- An index which shows the prevalence of sales in the revenue stream of local governments in the regions, which also varies primarily by state.
Both of the latter two characteristics- fiscal decentralization and importance of sales taxes- have been linked by scholars to behaviors that affect interaction of local governments.
Figure 1 below shows the combined fragmentation values on the population-based index for the top 10 and bottom 10 metropolitan regions in the US. These values show the sum of the Z-scores for all six component measures of this index. The table shows what many scholars know, which is that metropolitan regions in the Northeast and Midwest are more fragmented and regions in the South and West tend to be less fragmented. Looking across the five indices shows that the Chicago, St. Louis, and Denver regions are similarly situated all of them. They are more fragmented, their populations are more highly sorted, they are more fiscally decentralized with respect to state-local relations, and they are more driven by sales taxes. On the other end of the indices, Norfolk, Greensboro, Charlotte, and Baltimore are less fragmented, have lower population sorting, are more fiscally centralized, and are less driven by sales taxes.
Figure 1 – Fragmentation of top and bottom ten metropolitan regions
We also find that the population based index of fragmentation is positively correlated with population sorting. This finding supports the logical conclusion of claims made by the well-known economist Charles Tiebout – that populations will be more segregated on social and demographic characteristics across local government, especially at the municipal level, in regions that are highly fragmented. Tiebout argued that competition between governments would promote efficiency and that fragmentation would allow populations to sort themselves into local governments that provide the services they desire at tax levels they are willing to pay. Such sorting, however, is likely to result in numerous local governments within a region in which the population is poor and immobile, which is not desirable for the citizens of these governments or the region as a whole.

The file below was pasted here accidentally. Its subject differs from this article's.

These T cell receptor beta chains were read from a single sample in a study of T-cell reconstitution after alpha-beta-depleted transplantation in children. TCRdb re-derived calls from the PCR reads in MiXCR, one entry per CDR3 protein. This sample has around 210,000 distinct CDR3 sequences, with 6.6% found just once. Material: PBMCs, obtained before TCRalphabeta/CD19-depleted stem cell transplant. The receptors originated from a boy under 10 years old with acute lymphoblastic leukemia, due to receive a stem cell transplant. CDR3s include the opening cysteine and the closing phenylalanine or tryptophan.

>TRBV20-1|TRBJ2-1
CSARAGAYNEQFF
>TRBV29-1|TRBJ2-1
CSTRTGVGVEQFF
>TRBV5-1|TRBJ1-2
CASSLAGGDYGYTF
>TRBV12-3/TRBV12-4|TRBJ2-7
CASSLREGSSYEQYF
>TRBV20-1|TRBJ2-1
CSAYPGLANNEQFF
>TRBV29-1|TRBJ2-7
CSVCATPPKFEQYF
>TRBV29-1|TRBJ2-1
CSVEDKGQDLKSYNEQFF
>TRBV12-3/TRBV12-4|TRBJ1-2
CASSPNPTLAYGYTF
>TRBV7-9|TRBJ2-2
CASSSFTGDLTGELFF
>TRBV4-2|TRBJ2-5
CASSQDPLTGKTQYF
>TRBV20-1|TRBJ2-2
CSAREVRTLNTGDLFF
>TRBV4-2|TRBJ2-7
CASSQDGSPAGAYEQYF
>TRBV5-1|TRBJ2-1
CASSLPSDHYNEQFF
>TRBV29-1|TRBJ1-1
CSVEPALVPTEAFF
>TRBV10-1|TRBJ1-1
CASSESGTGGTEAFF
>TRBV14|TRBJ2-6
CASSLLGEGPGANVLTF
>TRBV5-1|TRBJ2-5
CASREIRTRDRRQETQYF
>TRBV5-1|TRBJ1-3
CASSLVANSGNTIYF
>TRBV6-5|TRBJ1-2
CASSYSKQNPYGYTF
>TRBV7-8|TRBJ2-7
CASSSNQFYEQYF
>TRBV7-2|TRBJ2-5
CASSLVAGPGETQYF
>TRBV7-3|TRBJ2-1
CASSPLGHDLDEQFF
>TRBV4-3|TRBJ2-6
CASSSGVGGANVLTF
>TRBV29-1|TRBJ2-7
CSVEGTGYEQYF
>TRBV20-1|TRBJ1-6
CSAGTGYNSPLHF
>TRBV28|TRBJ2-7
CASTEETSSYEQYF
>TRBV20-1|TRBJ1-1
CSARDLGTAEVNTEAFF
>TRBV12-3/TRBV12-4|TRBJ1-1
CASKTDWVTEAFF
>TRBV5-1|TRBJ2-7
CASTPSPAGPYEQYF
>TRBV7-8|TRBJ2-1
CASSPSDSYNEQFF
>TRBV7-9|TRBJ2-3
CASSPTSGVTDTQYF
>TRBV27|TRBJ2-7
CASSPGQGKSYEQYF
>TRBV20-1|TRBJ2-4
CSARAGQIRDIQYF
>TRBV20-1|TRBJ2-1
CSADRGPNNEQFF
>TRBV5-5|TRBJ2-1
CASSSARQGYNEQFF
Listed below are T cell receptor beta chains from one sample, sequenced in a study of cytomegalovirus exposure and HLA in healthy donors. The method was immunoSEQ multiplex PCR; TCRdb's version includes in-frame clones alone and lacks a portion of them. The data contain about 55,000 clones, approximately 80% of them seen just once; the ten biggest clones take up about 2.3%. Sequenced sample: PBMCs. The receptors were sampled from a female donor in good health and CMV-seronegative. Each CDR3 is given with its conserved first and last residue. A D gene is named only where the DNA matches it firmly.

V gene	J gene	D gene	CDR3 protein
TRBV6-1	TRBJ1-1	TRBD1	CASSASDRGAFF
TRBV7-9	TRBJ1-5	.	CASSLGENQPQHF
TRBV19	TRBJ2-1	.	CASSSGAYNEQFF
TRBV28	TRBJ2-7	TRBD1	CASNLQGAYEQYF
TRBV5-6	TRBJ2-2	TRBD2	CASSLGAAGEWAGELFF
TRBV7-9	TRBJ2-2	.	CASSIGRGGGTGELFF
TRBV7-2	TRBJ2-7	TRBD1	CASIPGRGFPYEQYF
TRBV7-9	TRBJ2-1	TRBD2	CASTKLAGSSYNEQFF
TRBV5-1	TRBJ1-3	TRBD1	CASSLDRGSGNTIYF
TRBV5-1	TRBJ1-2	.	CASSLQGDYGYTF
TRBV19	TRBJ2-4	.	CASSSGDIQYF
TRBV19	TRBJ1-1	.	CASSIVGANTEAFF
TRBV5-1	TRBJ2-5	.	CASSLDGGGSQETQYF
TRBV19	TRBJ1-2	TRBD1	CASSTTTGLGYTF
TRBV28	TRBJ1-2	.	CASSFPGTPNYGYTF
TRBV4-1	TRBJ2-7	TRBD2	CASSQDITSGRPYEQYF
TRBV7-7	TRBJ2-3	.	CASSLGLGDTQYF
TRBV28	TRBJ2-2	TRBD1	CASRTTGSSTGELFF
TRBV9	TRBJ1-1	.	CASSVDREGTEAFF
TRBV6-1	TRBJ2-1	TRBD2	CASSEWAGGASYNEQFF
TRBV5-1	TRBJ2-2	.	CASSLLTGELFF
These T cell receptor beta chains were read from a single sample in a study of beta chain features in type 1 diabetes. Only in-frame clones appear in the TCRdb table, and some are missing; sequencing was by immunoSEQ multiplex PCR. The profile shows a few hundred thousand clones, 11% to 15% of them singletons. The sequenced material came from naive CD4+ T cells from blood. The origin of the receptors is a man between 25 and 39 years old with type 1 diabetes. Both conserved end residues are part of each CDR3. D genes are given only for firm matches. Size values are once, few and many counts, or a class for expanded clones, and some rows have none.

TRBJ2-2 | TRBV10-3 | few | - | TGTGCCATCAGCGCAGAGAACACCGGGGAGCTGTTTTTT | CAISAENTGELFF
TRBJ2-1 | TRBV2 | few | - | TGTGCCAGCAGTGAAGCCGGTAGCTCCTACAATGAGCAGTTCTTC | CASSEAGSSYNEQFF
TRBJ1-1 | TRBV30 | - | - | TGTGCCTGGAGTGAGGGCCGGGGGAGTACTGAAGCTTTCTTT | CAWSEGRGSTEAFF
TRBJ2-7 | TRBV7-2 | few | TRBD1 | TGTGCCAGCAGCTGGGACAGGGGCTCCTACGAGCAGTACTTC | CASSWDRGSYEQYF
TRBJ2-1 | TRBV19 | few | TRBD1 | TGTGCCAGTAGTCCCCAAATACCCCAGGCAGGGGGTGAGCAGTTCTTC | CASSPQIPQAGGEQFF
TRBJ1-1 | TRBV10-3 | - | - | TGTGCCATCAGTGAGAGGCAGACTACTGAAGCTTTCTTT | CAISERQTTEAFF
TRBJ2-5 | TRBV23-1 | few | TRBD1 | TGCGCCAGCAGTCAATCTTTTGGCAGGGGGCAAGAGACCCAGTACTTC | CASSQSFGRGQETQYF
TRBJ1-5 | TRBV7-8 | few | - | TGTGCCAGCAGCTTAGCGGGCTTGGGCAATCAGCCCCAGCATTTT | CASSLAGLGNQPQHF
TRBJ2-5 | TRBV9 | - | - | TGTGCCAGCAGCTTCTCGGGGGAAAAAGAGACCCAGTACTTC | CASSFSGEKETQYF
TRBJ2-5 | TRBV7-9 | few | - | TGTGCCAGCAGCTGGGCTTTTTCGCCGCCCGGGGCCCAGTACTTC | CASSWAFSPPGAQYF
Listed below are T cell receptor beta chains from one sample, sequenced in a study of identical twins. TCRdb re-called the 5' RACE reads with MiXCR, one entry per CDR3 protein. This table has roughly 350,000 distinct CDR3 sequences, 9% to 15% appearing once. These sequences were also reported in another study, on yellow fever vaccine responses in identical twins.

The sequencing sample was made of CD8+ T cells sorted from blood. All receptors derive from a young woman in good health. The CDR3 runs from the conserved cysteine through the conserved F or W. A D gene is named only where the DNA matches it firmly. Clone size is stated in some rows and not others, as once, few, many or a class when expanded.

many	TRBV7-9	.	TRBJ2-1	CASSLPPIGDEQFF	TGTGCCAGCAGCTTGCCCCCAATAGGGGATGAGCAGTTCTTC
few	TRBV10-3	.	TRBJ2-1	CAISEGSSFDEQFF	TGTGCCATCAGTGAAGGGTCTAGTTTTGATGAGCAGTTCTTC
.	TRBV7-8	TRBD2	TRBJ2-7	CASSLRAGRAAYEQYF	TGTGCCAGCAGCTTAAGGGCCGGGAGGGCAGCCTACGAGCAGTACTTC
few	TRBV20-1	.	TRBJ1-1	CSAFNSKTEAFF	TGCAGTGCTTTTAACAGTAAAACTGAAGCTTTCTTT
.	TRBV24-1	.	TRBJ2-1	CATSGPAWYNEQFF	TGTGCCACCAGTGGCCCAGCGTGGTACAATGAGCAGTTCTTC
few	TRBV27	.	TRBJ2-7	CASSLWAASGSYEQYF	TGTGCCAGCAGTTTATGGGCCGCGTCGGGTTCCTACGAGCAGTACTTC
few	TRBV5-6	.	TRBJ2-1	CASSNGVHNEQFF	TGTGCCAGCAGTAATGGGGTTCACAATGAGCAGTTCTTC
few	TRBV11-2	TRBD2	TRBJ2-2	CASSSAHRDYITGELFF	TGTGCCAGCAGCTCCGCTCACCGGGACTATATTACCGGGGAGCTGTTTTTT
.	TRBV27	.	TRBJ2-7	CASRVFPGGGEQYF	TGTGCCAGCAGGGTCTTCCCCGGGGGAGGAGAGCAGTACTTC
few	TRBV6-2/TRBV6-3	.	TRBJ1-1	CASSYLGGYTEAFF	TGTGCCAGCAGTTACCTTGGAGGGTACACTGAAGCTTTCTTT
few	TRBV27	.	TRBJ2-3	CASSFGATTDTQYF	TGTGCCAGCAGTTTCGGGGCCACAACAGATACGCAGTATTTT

Earlier this year, Richard Florida reported on our research in a CityLab article. He showed how the population-based fragmentation index correlated with other regional characteristics such as population density, vote for Obama in 2012, share of commuters who take public transportation to work, and the concentration of high-tech industries. Figure 2 below shows how this index correlated with income per capita in 2013, which suggests that local government fragmentation does not appear to harm metropolitan regions as Florida notes. Although fragmented regions may be better off economically, they are more segregated, as demonstrated by the correlation between the population sorting index and average wages, and have higher income inequality.
Figure 2 – Correlation of fragmentation index with income per capita across 51 metropolitan areas
This article is based on the paper, ‘Macro-Level Determinants of Local Government Interaction: How Metropolitan Regions in the United States Compare’, in Urban Affairs Review.
Note: This article gives the views of the author, and not the position of USApp– American Politics and Policy, nor of the London School of Economics.
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Rebecca Hendrick – University of Illinois at Chicago
Rebecca Hendrick is a professor in the Department of Public Administration at the University of Illinois at Chicago. Her current research focuses on financial management of local governments and fiscal interactions (competition and collaboration) between local governments at a regional level, particularly in the Chicago metropolitan region. Her work appears in public administration, political science, and urban affairs journals.
Yu Shi – University of Illinois at Chicago
Yu Shi is a Ph.D. candidate in the Department of Public Administration at the University of Illinois at Chicago. Her research focuses on intergovernmental relations, collective actions, and public debt management. She is currently working on her dissertation, which explores the impact of fiscal federalism on government performance in the United States.